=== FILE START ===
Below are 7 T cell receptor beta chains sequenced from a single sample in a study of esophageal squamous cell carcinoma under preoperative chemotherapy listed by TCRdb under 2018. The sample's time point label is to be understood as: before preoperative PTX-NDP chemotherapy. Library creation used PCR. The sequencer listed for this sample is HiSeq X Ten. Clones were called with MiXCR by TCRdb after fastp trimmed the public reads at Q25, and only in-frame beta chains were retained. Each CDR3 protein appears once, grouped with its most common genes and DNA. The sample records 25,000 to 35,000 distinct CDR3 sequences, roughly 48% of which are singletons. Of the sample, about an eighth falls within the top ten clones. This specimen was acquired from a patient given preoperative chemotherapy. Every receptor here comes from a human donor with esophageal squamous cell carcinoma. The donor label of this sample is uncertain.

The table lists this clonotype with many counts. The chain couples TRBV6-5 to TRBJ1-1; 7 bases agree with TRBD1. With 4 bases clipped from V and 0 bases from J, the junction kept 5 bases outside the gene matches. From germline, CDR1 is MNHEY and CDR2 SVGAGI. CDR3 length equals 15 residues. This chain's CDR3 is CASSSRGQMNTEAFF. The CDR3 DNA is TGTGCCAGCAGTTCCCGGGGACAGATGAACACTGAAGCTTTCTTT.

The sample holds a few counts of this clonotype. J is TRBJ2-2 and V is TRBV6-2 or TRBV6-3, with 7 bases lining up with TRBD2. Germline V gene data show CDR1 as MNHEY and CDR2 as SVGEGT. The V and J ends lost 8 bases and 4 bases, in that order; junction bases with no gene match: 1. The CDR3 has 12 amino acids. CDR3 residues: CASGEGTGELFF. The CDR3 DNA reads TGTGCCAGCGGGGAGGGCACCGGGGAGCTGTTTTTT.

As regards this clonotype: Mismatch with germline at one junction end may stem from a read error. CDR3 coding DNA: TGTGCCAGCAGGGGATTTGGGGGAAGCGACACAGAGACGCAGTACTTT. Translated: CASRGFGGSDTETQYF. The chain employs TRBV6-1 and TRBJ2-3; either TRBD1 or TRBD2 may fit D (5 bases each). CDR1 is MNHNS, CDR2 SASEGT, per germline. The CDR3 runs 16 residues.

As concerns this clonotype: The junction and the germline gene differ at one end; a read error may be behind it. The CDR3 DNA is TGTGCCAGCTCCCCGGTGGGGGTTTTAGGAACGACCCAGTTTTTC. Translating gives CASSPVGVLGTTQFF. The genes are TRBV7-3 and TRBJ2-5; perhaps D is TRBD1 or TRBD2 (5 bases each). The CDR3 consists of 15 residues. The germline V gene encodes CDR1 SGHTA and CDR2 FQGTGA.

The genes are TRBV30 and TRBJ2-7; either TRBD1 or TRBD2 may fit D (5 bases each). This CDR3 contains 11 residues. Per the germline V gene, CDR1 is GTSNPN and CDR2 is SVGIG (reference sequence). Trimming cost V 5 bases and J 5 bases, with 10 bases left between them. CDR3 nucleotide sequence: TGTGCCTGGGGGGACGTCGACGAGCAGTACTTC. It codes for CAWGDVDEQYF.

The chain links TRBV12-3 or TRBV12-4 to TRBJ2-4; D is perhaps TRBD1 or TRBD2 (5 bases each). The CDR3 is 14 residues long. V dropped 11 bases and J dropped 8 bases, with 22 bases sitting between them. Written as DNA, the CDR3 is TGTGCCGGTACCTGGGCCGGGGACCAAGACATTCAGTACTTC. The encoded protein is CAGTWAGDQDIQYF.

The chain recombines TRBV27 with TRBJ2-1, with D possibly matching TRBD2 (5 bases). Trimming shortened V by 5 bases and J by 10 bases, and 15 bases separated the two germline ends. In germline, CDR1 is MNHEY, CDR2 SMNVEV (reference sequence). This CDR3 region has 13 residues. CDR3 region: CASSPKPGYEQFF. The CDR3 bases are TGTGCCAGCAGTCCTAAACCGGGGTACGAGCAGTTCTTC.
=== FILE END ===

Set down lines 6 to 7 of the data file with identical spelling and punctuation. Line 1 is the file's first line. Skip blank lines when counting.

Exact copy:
The genes are TRBV30 and TRBJ2-7; either TRBD1 or TRBD2 may fit D (5 bases each). This CDR3 contains 11 residues. Per the germline V gene, CDR1 is GTSNPN and CDR2 is SVGIG (reference sequence). Trimming cost V 5 bases and J 5 bases, with 10 bases left between them. CDR3 nucleotide sequence: TGTGCCTGGGGGGACGTCGACGAGCAGTACTTC. It codes for CAWGDVDEQYF.

The chain links TRBV12-3 or TRBV12-4 to TRBJ2-4; D is perhaps TRBD1 or TRBD2 (5 bases each). The CDR3 is 14 residues long. V dropped 11 bases and J dropped 8 bases, with 22 bases sitting between them. Written as DNA, the CDR3 is TGTGCCGGTACCTGGGCCGGGGACCAAGACATTCAGTACTTC. The encoded protein is CAGTWAGDQDIQYF.